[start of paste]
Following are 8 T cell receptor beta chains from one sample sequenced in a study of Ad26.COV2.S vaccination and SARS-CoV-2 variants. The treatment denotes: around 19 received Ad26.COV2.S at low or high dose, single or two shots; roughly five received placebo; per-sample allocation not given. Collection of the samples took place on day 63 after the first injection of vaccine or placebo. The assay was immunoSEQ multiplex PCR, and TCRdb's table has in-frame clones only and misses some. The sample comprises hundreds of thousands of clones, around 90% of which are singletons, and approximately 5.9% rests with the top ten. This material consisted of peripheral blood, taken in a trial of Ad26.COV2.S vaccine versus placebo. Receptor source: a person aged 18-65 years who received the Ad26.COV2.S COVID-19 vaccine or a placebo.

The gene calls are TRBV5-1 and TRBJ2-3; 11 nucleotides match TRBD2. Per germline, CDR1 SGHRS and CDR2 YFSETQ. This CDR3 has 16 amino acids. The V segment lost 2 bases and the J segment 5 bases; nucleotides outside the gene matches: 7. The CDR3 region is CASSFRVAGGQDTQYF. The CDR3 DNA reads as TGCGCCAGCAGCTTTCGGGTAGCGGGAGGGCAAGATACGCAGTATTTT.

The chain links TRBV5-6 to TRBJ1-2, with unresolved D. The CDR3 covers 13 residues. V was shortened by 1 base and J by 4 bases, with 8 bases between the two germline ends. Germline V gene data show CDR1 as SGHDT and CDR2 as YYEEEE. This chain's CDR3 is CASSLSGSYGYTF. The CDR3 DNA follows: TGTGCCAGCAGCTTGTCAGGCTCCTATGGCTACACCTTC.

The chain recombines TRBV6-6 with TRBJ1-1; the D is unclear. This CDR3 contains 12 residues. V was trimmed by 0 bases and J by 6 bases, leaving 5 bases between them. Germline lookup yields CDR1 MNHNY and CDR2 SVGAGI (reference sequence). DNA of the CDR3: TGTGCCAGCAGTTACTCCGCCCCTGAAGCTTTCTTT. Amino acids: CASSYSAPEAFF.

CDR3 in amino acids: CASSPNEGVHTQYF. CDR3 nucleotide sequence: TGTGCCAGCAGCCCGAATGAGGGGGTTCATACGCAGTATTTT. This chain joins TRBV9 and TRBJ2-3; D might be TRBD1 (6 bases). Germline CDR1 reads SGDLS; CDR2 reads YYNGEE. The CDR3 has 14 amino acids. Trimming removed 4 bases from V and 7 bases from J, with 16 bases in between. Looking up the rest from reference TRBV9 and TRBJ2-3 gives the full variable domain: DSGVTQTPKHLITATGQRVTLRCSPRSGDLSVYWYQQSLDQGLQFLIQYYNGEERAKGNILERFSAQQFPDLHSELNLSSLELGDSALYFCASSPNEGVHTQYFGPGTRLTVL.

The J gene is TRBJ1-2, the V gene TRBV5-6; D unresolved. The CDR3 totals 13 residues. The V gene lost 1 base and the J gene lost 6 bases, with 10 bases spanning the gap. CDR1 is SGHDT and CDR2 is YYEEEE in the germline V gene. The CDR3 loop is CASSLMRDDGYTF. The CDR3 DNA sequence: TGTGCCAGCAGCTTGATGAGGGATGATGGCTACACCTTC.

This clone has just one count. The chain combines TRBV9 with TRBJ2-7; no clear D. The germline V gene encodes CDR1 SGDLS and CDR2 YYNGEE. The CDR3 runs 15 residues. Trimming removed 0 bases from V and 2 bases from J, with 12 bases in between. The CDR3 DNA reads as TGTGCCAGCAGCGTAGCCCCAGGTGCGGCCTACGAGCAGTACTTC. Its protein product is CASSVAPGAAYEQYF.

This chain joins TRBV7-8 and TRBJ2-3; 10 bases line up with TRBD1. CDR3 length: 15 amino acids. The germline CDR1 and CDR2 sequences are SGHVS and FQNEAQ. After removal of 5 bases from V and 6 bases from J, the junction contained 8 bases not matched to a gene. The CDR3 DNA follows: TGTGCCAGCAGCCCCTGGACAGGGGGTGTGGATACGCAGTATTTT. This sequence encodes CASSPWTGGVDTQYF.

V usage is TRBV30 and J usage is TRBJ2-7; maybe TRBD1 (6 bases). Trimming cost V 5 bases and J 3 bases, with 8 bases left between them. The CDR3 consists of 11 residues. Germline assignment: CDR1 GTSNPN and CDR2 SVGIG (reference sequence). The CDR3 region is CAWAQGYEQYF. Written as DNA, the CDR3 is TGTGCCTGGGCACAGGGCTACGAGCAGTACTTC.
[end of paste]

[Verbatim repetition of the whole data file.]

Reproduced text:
Following are 8 T cell receptor beta chains from one sample sequenced in a study of Ad26.COV2.S vaccination and SARS-CoV-2 variants. The treatment denotes: around 19 received Ad26.COV2.S at low or high dose, single or two shots; roughly five received placebo; per-sample allocation not given. Collection of the samples took place on day 63 after the first injection of vaccine or placebo. The assay was immunoSEQ multiplex PCR, and TCRdb's table has in-frame clones only and misses some. The sample comprises hundreds of thousands of clones, around 90% of which are singletons, and approximately 5.9% rests with the top ten. This material consisted of peripheral blood, taken in a trial of Ad26.COV2.S vaccine versus placebo. Receptor source: a person aged 18-65 years who received the Ad26.COV2.S COVID-19 vaccine or a placebo.

The gene calls are TRBV5-1 and TRBJ2-3; 11 nucleotides match TRBD2. Per germline, CDR1 SGHRS and CDR2 YFSETQ. This CDR3 has 16 amino acids. The V segment lost 2 bases and the J segment 5 bases; nucleotides outside the gene matches: 7. The CDR3 region is CASSFRVAGGQDTQYF. The CDR3 DNA reads as TGCGCCAGCAGCTTTCGGGTAGCGGGAGGGCAAGATACGCAGTATTTT.

The chain links TRBV5-6 to TRBJ1-2, with unresolved D. The CDR3 covers 13 residues. V was shortened by 1 base and J by 4 bases, with 8 bases between the two germline ends. Germline V gene data show CDR1 as SGHDT and CDR2 as YYEEEE. This chain's CDR3 is CASSLSGSYGYTF. The CDR3 DNA follows: TGTGCCAGCAGCTTGTCAGGCTCCTATGGCTACACCTTC.

The chain recombines TRBV6-6 with TRBJ1-1; the D is unclear. This CDR3 contains 12 residues. V was trimmed by 0 bases and J by 6 bases, leaving 5 bases between them. Germline lookup yields CDR1 MNHNY and CDR2 SVGAGI (reference sequence). DNA of the CDR3: TGTGCCAGCAGTTACTCCGCCCCTGAAGCTTTCTTT. Amino acids: CASSYSAPEAFF.

CDR3 in amino acids: CASSPNEGVHTQYF. CDR3 nucleotide sequence: TGTGCCAGCAGCCCGAATGAGGGGGTTCATACGCAGTATTTT. This chain joins TRBV9 and TRBJ2-3; D might be TRBD1 (6 bases). Germline CDR1 reads SGDLS; CDR2 reads YYNGEE. The CDR3 has 14 amino acids. Trimming removed 4 bases from V and 7 bases from J, with 16 bases in between. Looking up the rest from reference TRBV9 and TRBJ2-3 gives the full variable domain: DSGVTQTPKHLITATGQRVTLRCSPRSGDLSVYWYQQSLDQGLQFLIQYYNGEERAKGNILERFSAQQFPDLHSELNLSSLELGDSALYFCASSPNEGVHTQYFGPGTRLTVL.

The J gene is TRBJ1-2, the V gene TRBV5-6; D unresolved. The CDR3 totals 13 residues. The V gene lost 1 base and the J gene lost 6 bases, with 10 bases spanning the gap. CDR1 is SGHDT and CDR2 is YYEEEE in the germline V gene. The CDR3 loop is CASSLMRDDGYTF. The CDR3 DNA sequence: TGTGCCAGCAGCTTGATGAGGGATGATGGCTACACCTTC.

This clone has just one count. The chain combines TRBV9 with TRBJ2-7; no clear D. The germline V gene encodes CDR1 SGDLS and CDR2 YYNGEE. The CDR3 runs 15 residues. Trimming removed 0 bases from V and 2 bases from J, with 12 bases in between. The CDR3 DNA reads as TGTGCCAGCAGCGTAGCCCCAGGTGCGGCCTACGAGCAGTACTTC. Its protein product is CASSVAPGAAYEQYF.

This chain joins TRBV7-8 and TRBJ2-3; 10 bases line up with TRBD1. CDR3 length: 15 amino acids. The germline CDR1 and CDR2 sequences are SGHVS and FQNEAQ. After removal of 5 bases from V and 6 bases from J, the junction contained 8 bases not matched to a gene. The CDR3 DNA follows: TGTGCCAGCAGCCCCTGGACAGGGGGTGTGGATACGCAGTATTTT. This sequence encodes CASSPWTGGVDTQYF.

V usage is TRBV30 and J usage is TRBJ2-7; maybe TRBD1 (6 bases). Trimming cost V 5 bases and J 3 bases, with 8 bases left between them. The CDR3 consists of 11 residues. Germline assignment: CDR1 GTSNPN and CDR2 SVGIG (reference sequence). The CDR3 region is CAWAQGYEQYF. Written as DNA, the CDR3 is TGTGCCTGGGCACAGGGCTACGAGCAGTACTTC.